66 fishermen rescued from ice floes adrift on Wisconsin bay

Dozens rescued after becoming stranded on broken ice on Lake Michigan

Several agencies spent four hours rescuing fisherman stuck on ice floes

Gino Spocchia
Saturday 06 February 2021 14:34
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The US Coast Guard and several other agencies rescued more than 60 people who were stranded on Lake Michigan on Thursday, after the ice they were standing on broke.

In a statement, authorities in Traverse City said more than 60 people became stranded when cracks appeared in the ice, which broke away as they fished on Lake Michigan.

A combination of high winds and an incoming storm system allowed the ice floes to break off from the shore of Sturgeon Bay, in northeastern Wisconsin, stranding the people who were fishing.

According to authorities, “Ice continued to crack into smaller sections throughout the crews' time on scene" of the rescue, which took four hours to complete.

Ice boats and helicopters were used to bring the people to safety, in addition to rescue swimmers.

Commander Bryan Swinteck, search and rescue coordinator for Coast Guard Sector Lake Michigan, told the Associated Press afterwards that the rescue was a “success” for cross-agency collaboration.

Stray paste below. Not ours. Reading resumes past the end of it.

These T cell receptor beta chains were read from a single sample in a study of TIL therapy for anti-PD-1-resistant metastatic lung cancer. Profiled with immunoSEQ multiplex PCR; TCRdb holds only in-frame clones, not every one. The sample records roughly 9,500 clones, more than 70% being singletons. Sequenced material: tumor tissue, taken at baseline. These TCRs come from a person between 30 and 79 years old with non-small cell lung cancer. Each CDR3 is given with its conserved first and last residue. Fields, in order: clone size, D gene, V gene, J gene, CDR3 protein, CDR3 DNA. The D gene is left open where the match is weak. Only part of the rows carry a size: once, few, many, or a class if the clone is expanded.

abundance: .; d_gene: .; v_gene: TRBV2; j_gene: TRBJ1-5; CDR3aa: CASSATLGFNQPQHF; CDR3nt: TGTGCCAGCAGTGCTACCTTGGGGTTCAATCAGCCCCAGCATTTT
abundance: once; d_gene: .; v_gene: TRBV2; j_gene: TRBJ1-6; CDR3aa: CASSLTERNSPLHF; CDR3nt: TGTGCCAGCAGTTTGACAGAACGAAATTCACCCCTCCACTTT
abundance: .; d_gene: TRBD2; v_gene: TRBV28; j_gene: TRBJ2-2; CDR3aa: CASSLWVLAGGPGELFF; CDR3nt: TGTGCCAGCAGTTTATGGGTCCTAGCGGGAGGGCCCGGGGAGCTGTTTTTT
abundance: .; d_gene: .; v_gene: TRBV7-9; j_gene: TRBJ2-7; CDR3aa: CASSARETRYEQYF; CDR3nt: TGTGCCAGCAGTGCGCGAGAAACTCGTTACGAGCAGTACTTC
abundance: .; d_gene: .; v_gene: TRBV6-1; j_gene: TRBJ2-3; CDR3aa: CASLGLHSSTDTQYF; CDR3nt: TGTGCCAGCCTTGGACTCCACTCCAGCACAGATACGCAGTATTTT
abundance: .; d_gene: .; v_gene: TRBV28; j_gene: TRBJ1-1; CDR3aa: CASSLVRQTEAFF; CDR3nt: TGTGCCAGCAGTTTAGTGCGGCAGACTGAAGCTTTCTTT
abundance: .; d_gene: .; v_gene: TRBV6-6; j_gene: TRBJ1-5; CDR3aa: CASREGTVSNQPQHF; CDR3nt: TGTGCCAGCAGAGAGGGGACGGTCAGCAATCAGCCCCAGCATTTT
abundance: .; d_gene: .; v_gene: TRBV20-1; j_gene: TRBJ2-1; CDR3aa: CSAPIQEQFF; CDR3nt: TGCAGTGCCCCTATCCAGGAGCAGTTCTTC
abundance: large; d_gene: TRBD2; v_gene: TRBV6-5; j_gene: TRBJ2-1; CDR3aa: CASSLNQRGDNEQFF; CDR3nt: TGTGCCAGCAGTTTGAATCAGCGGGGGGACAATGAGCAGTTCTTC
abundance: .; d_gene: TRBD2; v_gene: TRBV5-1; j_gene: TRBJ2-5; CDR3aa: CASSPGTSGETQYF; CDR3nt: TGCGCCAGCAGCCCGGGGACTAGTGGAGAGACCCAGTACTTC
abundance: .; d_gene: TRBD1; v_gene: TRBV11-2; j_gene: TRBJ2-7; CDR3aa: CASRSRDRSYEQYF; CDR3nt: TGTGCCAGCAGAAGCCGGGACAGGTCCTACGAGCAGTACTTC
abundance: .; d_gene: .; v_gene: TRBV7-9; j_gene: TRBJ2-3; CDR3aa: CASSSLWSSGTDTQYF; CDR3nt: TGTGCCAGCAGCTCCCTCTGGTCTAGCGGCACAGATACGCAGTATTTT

“[And] a direct result of effective training and the long standing and close relationships with our agency partners in the greater Sturgeon Bay Area,” the commander said.

Coast Guard Ice Rescue teams from Sturgeon Bay, Coast Guard Cutter Mobile Bay, two helicopters from Traverse City, Michigan, the Wisconsin Department of Natural Resources, and local government agencies assisted in the rescue.

The Coast Guard thanked those who took part on Facebook, and warned of the dangers posed by ice.

“No ice is 'safe' ice,” said the Coast Guard. “Always ensure you check the weather before heading out, use the buddy system, and wear your lifejacket. Ensure you have a reliable form of communication such as a radio as well.”

Ice floes are a common occurrence on Lake Michigan in the winter, when temperatures drop below freezing.

Additional reporting by the Associated Press

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